Islamic banking stands tall amid global crisis
Hakim Hayat & Siti Hajar

His Royal Highness Prince Haji Al-Muhtadee Billah, the Crown Prince and Senior Minister at the Prime Minister's Office in a sabda called the Islamic banking sector in the country to be more "entrepreneur-friendly" through the provision of various "Syariah-compliant" financing instruments.

The Crown Prince believed that this will provide more opportunities for Muslim entrepreneurs to be active in their respective entrepreneurial interests.

HRH believed that the inclination towards that effort also ran in sync with the aspiration of His Majesty the Sultan and Yang Di-Pertuan of Brunei Darussalam to improve the 'ease of doing business' in the nation.

HRH delivered a sabda at the officiating ceremony of the three-day International Conference on Islamic Finance 2012 (ICiF) and 6th Regional Syariah Scholarships' Dialogue (MCSN) at the Rizqun International Hotel in Gadong yesterday.

HRH also praised the thriving Islamic banking sector at a time when the conventional banking sector was rocked by a credit crisis which globally jeopardised many prominent banking and financial institutions, leaving some to collapse. "It has threatened the confidence of investors and caused a direct impact on global stock markets and finance. More worrying, the crisis which was instigated by the finance sector has spread to the 'global real economy', which has forced many countries to dive into a recession, causing retrenchments, hence loss of income," HRH said.

Although many initiatives were implemented to restore the confidence level of the global financial system, HRH said until today, economic growth and people's confidence in the system remains to be weak.

HRH said the economic crisis has taught us a valuable lesson. "In my view, it has clearly uncovered the conventional financial systems' flaws in various aspects; from its business model, governance or rules and regulatory aspects which need to be addressed and improved."

Hence, in comprehending with this situation, HRH said Islamic scholars are keen to highlight the Islamic economy and financial system that is built upon religious principles and norms well-suited to be developed as an alternative that can guarantee a holistic solution to troubles faced by the conventional system. "However, to achieve this aspiration is not easy and is challenging," HRH added.

Meanwhile, HRH said it is good to note the encouraging levels of expansion rate and growing acceptance of Islamic finance.

HRH quoted information extracted from the Financial Times recently which stated that the Islamic finance industry is growing at a fast pace, recording total assets valued at US$1.1 trillion. "Reuters also reported that Islamic finance has recorded an average annual growth rate of 15 to 20 per cent since the last few years and forecasted that Islamic finance assets will reach $2 trillion in the next three to five years."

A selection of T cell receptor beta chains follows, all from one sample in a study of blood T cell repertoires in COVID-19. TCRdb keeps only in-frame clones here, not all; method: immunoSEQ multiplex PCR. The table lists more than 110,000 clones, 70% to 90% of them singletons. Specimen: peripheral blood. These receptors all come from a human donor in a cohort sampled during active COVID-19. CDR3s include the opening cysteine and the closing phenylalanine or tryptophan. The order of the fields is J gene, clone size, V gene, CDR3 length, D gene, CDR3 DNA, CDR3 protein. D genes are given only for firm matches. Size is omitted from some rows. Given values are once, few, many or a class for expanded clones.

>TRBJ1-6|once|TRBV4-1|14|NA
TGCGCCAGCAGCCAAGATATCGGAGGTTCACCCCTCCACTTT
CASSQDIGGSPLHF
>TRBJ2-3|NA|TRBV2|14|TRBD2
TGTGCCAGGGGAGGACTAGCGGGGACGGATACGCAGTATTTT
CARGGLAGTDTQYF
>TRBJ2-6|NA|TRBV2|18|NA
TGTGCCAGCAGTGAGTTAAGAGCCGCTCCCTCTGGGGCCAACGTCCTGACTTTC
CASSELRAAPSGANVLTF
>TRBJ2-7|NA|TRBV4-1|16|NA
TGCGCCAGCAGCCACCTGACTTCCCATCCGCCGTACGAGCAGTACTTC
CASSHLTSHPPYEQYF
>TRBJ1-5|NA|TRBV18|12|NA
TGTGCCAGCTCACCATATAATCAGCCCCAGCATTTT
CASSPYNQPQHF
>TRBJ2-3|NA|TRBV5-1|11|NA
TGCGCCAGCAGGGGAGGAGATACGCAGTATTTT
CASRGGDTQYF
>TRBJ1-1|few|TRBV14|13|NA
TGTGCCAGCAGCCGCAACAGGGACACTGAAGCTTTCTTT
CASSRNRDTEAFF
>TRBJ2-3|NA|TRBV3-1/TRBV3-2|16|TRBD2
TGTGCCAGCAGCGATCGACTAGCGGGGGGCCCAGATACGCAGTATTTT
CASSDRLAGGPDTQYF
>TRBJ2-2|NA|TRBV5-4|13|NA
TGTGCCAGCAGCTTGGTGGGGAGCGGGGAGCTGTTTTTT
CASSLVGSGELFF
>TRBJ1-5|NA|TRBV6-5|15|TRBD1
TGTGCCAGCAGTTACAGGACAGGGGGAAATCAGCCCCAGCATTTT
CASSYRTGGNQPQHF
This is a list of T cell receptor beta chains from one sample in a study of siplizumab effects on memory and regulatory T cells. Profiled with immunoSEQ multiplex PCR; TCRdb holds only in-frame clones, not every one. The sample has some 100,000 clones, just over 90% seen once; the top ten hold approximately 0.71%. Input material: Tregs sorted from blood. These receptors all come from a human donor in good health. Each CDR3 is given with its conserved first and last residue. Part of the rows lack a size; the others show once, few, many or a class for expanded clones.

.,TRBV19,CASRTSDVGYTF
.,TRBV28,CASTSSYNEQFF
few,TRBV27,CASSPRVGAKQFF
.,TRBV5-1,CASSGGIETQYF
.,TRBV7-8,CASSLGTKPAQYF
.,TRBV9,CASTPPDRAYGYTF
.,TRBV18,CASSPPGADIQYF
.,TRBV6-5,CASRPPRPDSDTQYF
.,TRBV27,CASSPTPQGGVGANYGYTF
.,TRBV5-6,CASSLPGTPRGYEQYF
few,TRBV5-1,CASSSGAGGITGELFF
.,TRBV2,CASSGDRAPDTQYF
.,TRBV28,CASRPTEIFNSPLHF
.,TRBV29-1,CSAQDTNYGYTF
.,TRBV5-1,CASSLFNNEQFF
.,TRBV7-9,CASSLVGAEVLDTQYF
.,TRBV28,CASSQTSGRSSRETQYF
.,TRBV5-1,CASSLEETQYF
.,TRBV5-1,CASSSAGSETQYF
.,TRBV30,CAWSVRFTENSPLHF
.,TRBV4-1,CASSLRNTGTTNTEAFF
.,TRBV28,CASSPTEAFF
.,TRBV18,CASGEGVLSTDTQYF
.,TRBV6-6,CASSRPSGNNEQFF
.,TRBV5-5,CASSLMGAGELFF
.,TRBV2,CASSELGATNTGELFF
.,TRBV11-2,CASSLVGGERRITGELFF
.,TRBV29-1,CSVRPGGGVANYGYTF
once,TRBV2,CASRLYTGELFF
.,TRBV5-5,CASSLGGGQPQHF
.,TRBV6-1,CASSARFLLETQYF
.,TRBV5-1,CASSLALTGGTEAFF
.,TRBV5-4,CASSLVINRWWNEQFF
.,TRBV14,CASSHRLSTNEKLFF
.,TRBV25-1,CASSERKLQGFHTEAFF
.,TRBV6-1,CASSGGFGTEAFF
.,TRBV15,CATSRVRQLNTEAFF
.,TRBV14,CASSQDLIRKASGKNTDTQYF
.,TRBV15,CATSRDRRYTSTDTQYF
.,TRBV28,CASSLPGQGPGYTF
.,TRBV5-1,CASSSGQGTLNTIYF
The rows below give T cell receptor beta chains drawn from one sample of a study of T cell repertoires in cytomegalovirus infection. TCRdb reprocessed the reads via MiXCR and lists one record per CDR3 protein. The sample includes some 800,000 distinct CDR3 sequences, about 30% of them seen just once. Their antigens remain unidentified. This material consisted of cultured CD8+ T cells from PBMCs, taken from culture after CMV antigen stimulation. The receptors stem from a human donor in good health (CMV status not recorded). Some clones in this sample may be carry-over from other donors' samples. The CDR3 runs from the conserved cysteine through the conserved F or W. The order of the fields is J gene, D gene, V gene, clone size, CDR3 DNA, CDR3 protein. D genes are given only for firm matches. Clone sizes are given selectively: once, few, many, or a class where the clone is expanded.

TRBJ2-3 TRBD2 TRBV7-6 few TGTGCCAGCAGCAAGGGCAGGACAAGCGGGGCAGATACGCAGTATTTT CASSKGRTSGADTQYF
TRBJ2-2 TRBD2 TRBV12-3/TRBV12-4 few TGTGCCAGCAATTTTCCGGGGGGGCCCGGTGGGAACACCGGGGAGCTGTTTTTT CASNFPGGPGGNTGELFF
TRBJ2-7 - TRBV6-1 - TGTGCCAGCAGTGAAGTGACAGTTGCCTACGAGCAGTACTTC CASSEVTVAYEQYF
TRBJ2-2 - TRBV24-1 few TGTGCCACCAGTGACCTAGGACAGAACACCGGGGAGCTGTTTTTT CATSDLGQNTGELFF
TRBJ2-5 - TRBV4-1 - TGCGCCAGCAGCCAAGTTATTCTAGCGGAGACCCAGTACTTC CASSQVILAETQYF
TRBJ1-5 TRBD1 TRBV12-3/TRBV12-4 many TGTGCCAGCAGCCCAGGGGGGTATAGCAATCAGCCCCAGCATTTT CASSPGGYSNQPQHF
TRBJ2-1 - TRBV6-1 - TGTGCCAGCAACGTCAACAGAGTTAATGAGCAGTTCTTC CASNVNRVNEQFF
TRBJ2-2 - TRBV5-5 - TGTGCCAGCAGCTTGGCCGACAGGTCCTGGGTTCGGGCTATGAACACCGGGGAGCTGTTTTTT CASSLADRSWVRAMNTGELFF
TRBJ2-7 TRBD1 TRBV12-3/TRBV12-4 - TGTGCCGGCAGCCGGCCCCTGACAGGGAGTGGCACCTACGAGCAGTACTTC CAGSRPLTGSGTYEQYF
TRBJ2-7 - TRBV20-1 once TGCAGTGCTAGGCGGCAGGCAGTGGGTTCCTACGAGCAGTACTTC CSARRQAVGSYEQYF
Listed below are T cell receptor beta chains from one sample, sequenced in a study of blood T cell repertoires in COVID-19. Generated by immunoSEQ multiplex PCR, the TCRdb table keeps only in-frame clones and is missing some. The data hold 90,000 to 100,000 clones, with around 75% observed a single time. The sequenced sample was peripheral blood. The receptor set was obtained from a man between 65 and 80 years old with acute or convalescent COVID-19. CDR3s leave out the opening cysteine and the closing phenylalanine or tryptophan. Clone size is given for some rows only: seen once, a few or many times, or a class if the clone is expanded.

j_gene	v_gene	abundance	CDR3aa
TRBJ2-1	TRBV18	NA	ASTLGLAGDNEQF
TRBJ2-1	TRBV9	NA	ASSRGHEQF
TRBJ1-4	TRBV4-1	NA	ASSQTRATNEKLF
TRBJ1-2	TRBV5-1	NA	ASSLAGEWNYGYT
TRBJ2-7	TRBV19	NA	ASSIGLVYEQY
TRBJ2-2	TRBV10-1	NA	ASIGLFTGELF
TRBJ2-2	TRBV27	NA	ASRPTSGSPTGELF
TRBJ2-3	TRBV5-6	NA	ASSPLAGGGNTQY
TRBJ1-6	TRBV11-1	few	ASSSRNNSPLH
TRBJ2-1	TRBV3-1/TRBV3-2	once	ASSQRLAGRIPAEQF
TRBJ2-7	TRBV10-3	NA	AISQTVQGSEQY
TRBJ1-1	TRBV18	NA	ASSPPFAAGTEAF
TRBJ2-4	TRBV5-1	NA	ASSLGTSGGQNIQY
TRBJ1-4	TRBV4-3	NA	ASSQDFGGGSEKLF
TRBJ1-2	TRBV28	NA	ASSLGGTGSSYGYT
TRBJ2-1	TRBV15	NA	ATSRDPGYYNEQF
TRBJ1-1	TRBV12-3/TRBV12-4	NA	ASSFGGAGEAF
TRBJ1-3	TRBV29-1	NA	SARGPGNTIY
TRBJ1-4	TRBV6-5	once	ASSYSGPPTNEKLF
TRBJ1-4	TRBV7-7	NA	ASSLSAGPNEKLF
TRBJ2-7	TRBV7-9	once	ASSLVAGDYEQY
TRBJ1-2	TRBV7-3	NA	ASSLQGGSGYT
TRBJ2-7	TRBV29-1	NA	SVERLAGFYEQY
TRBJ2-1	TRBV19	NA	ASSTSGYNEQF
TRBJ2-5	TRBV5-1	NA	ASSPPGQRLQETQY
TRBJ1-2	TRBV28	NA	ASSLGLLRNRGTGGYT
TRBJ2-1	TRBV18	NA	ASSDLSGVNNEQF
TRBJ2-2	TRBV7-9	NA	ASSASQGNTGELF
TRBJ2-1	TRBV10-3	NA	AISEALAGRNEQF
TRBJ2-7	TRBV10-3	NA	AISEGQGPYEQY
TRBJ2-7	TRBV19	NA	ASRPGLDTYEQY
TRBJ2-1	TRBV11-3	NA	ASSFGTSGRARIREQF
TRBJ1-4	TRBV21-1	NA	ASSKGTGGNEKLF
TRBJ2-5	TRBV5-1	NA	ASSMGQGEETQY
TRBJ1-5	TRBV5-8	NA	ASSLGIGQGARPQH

HRH said it should be acknowledged that one of the main reasons of growth is the rapid economic development and increased prosperity of Islamic countries in the last few years.

The organising of the conference yesterday, HRH added, comes timely as Islamic finance institutions and industries are experiencing rapid development. "This considerable progress has brought together many intellectuals and scholars with economic and Islamic finance background to come up with innovative ideas as an endeavour to strengthen the Islamic finance systems' position globally."

HRH said, "In our endeavour to develop the Islamic finance industry, we must ensure its strong position, making it capable of handling any crisis or challenges ahead. It should also be expanded in keeping up with the tide of time."

HRH added that the Islamic finance industry should be driven on methods and instruments that are genuinely Syariah compliant and competitive if compared to the conventional finance system in offering benefits to its clients, whether asset-owners or entrepreneurs and sectors that need financing.

At the same time, HRH said it is crucial to establish comprehensive laws and regulations to uphold the Islamic finance industry.

Touching further on the conference yesterday, HRH hoped that it would draw attention to new ideas that would contribute to a more rigid framework for the existing Islamic finance system, and also hoped that it would resolve current issues faced by the global Islamic finance system.

"This includes the assessment towards resolving main issues linked with inherent ambiguity and doubt on Islamic finances' goals, methods, operation and products offered, by shedding more light on the aspirations of Islamic finance to avoid any misconceptions on it," HRH said.

HRH added that such issues, if not handled wisely and convincing enough, would impede the expansion of the Islamic finance system if various negative perceptions and reactions deduced by community groups that liken the Islamic finance system to that of a conventional finance system (that practises capitalism, riba and is profit-driven) continue.

In his view, HRH said, "The solution to this problem lies at how far our methods of managing finances are in terms of sincerity and earnest efforts in fulfilling 'Masaqid Syariah', which is upholding the religion, life, intellect, lineage and property.

"In other words, a resilient Islamic finance system ought to genuinely embrace the Islamic religion, in practising faith and in complying with Islamic Laws to obtain blessings from Allah the Almighty and should not be established with a main purpose of earning profit only," HRH added. - Borneo Bulletin (16 May 2012)